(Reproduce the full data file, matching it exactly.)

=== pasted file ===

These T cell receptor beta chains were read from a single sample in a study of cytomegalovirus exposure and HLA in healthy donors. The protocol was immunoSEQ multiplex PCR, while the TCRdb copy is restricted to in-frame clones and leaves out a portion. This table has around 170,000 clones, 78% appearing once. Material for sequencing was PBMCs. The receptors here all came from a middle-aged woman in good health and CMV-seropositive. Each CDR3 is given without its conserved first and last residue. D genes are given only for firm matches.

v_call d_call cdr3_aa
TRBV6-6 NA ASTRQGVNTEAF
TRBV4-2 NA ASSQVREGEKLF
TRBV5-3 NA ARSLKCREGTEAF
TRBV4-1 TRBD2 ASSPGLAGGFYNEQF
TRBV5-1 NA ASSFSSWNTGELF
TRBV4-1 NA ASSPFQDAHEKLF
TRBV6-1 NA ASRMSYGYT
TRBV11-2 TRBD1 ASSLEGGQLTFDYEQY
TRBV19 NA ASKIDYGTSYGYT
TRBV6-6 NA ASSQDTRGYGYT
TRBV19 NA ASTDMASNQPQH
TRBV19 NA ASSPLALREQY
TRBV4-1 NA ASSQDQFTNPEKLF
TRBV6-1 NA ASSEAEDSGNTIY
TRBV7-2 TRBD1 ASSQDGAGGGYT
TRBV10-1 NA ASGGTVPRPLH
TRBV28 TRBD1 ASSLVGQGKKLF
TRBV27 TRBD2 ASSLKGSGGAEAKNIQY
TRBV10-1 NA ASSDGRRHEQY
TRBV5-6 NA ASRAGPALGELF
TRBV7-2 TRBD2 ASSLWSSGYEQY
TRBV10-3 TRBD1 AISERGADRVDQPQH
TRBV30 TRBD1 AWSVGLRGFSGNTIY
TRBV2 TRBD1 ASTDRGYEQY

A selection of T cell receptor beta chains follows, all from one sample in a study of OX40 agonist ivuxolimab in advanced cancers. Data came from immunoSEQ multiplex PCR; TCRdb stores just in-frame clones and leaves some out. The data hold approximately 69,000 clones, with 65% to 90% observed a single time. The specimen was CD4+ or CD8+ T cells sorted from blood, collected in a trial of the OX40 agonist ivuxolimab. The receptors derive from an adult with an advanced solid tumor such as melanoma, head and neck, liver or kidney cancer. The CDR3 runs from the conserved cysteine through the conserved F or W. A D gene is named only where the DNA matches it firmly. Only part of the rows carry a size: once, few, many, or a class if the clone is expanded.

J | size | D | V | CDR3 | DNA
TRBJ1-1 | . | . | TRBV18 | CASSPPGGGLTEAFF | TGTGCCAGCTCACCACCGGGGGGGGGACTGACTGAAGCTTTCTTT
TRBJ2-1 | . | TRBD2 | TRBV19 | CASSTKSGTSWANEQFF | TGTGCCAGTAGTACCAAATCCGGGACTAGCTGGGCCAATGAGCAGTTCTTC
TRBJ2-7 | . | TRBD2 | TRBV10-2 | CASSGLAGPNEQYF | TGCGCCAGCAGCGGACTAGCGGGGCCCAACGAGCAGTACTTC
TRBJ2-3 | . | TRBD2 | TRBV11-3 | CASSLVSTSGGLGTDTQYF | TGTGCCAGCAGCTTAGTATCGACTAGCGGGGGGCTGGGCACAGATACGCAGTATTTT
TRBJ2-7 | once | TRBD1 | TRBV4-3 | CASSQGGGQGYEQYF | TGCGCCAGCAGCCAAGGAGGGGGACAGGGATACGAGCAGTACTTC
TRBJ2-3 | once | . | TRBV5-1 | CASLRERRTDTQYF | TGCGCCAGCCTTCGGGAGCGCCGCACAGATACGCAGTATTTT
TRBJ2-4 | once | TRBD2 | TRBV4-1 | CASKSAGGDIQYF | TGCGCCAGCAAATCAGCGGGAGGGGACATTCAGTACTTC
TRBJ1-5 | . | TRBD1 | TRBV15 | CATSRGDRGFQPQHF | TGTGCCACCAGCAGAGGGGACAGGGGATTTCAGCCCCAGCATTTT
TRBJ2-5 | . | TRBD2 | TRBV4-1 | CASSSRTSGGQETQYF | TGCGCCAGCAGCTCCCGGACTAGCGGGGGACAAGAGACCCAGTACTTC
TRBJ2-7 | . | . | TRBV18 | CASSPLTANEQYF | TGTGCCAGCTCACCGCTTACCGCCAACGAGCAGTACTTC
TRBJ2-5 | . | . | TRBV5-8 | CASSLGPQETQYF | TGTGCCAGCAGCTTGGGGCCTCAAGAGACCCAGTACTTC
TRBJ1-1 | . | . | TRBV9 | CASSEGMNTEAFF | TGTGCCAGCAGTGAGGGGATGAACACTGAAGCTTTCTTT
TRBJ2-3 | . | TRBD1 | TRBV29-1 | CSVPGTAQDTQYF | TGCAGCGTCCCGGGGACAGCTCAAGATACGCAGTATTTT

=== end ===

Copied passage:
These T cell receptor beta chains were read from a single sample in a study of cytomegalovirus exposure and HLA in healthy donors. The protocol was immunoSEQ multiplex PCR, while the TCRdb copy is restricted to in-frame clones and leaves out a portion. This table has around 170,000 clones, 78% appearing once. Material for sequencing was PBMCs. The receptors here all came from a middle-aged woman in good health and CMV-seropositive. Each CDR3 is given without its conserved first and last residue. D genes are given only for firm matches.

v_call d_call cdr3_aa
TRBV6-6 NA ASTRQGVNTEAF
TRBV4-2 NA ASSQVREGEKLF
TRBV5-3 NA ARSLKCREGTEAF
TRBV4-1 TRBD2 ASSPGLAGGFYNEQF
TRBV5-1 NA ASSFSSWNTGELF
TRBV4-1 NA ASSPFQDAHEKLF
TRBV6-1 NA ASRMSYGYT
TRBV11-2 TRBD1 ASSLEGGQLTFDYEQY
TRBV19 NA ASKIDYGTSYGYT
TRBV6-6 NA ASSQDTRGYGYT
TRBV19 NA ASTDMASNQPQH
TRBV19 NA ASSPLALREQY
TRBV4-1 NA ASSQDQFTNPEKLF
TRBV6-1 NA ASSEAEDSGNTIY
TRBV7-2 TRBD1 ASSQDGAGGGYT
TRBV10-1 NA ASGGTVPRPLH
TRBV28 TRBD1 ASSLVGQGKKLF
TRBV27 TRBD2 ASSLKGSGGAEAKNIQY
TRBV10-1 NA ASSDGRRHEQY
TRBV5-6 NA ASRAGPALGELF
TRBV7-2 TRBD2 ASSLWSSGYEQY
TRBV10-3 TRBD1 AISERGADRVDQPQH
TRBV30 TRBD1 AWSVGLRGFSGNTIY
TRBV2 TRBD1 ASTDRGYEQY

A selection of T cell receptor beta chains follows, all from one sample in a study of OX40 agonist ivuxolimab in advanced cancers. Data came from immunoSEQ multiplex PCR; TCRdb stores just in-frame clones and leaves some out. The data hold approximately 69,000 clones, with 65% to 90% observed a single time. The specimen was CD4+ or CD8+ T cells sorted from blood, collected in a trial of the OX40 agonist ivuxolimab. The receptors derive from an adult with an advanced solid tumor such as melanoma, head and neck, liver or kidney cancer. The CDR3 runs from the conserved cysteine through the conserved F or W. A D gene is named only where the DNA matches it firmly. Only part of the rows carry a size: once, few, many, or a class if the clone is expanded.

J | size | D | V | CDR3 | DNA
TRBJ1-1 | . | . | TRBV18 | CASSPPGGGLTEAFF | TGTGCCAGCTCACCACCGGGGGGGGGACTGACTGAAGCTTTCTTT
TRBJ2-1 | . | TRBD2 | TRBV19 | CASSTKSGTSWANEQFF | TGTGCCAGTAGTACCAAATCCGGGACTAGCTGGGCCAATGAGCAGTTCTTC
TRBJ2-7 | . | TRBD2 | TRBV10-2 | CASSGLAGPNEQYF | TGCGCCAGCAGCGGACTAGCGGGGCCCAACGAGCAGTACTTC
TRBJ2-3 | . | TRBD2 | TRBV11-3 | CASSLVSTSGGLGTDTQYF | TGTGCCAGCAGCTTAGTATCGACTAGCGGGGGGCTGGGCACAGATACGCAGTATTTT
TRBJ2-7 | once | TRBD1 | TRBV4-3 | CASSQGGGQGYEQYF | TGCGCCAGCAGCCAAGGAGGGGGACAGGGATACGAGCAGTACTTC
TRBJ2-3 | once | . | TRBV5-1 | CASLRERRTDTQYF | TGCGCCAGCCTTCGGGAGCGCCGCACAGATACGCAGTATTTT
TRBJ2-4 | once | TRBD2 | TRBV4-1 | CASKSAGGDIQYF | TGCGCCAGCAAATCAGCGGGAGGGGACATTCAGTACTTC
TRBJ1-5 | . | TRBD1 | TRBV15 | CATSRGDRGFQPQHF | TGTGCCACCAGCAGAGGGGACAGGGGATTTCAGCCCCAGCATTTT
TRBJ2-5 | . | TRBD2 | TRBV4-1 | CASSSRTSGGQETQYF | TGCGCCAGCAGCTCCCGGACTAGCGGGGGACAAGAGACCCAGTACTTC
TRBJ2-7 | . | . | TRBV18 | CASSPLTANEQYF | TGTGCCAGCTCACCGCTTACCGCCAACGAGCAGTACTTC
TRBJ2-5 | . | . | TRBV5-8 | CASSLGPQETQYF | TGTGCCAGCAGCTTGGGGCCTCAAGAGACCCAGTACTTC
TRBJ1-1 | . | . | TRBV9 | CASSEGMNTEAFF | TGTGCCAGCAGTGAGGGGATGAACACTGAAGCTTTCTTT
TRBJ2-3 | . | TRBD1 | TRBV29-1 | CSVPGTAQDTQYF | TGCAGCGTCCCGGGGACAGCTCAAGATACGCAGTATTTT